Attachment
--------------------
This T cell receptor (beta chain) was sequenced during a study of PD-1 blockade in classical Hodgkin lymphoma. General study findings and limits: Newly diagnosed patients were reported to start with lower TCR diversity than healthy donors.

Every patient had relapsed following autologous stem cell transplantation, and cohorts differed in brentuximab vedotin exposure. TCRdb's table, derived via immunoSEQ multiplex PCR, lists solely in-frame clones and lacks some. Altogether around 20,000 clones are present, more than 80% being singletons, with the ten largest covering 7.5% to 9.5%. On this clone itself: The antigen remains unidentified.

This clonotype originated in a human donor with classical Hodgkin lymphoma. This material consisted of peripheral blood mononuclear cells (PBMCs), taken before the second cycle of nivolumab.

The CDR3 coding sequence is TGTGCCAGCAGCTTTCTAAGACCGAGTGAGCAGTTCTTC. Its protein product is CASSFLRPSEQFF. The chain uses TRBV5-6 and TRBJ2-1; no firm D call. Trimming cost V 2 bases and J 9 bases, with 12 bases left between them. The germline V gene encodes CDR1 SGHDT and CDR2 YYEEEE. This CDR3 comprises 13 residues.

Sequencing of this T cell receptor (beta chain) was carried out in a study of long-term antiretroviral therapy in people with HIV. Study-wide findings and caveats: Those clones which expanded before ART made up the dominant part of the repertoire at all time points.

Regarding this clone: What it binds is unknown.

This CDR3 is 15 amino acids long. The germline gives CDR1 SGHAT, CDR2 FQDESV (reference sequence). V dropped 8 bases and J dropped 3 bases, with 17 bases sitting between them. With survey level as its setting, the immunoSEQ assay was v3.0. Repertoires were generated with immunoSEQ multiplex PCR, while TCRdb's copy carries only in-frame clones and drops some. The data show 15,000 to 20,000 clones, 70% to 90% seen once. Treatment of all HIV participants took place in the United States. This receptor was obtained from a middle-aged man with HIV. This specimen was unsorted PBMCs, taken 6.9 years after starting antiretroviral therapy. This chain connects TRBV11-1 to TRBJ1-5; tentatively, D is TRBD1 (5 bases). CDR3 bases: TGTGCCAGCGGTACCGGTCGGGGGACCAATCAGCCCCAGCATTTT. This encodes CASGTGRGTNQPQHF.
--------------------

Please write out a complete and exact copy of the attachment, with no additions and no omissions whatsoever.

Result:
This T cell receptor (beta chain) was sequenced during a study of PD-1 blockade in classical Hodgkin lymphoma. General study findings and limits: Newly diagnosed patients were reported to start with lower TCR diversity than healthy donors.

Every patient had relapsed following autologous stem cell transplantation, and cohorts differed in brentuximab vedotin exposure. TCRdb's table, derived via immunoSEQ multiplex PCR, lists solely in-frame clones and lacks some. Altogether around 20,000 clones are present, more than 80% being singletons, with the ten largest covering 7.5% to 9.5%. On this clone itself: The antigen remains unidentified.

This clonotype originated in a human donor with classical Hodgkin lymphoma. This material consisted of peripheral blood mononuclear cells (PBMCs), taken before the second cycle of nivolumab.

The CDR3 coding sequence is TGTGCCAGCAGCTTTCTAAGACCGAGTGAGCAGTTCTTC. Its protein product is CASSFLRPSEQFF. The chain uses TRBV5-6 and TRBJ2-1; no firm D call. Trimming cost V 2 bases and J 9 bases, with 12 bases left between them. The germline V gene encodes CDR1 SGHDT and CDR2 YYEEEE. This CDR3 comprises 13 residues.

Sequencing of this T cell receptor (beta chain) was carried out in a study of long-term antiretroviral therapy in people with HIV. Study-wide findings and caveats: Those clones which expanded before ART made up the dominant part of the repertoire at all time points.

Regarding this clone: What it binds is unknown.

This CDR3 is 15 amino acids long. The germline gives CDR1 SGHAT, CDR2 FQDESV (reference sequence). V dropped 8 bases and J dropped 3 bases, with 17 bases sitting between them. With survey level as its setting, the immunoSEQ assay was v3.0. Repertoires were generated with immunoSEQ multiplex PCR, while TCRdb's copy carries only in-frame clones and drops some. The data show 15,000 to 20,000 clones, 70% to 90% seen once. Treatment of all HIV participants took place in the United States. This receptor was obtained from a middle-aged man with HIV. This specimen was unsorted PBMCs, taken 6.9 years after starting antiretroviral therapy. This chain connects TRBV11-1 to TRBJ1-5; tentatively, D is TRBD1 (5 bases). CDR3 bases: TGTGCCAGCGGTACCGGTCGGGGGACCAATCAGCCCCAGCATTTT. This encodes CASGTGRGTNQPQHF.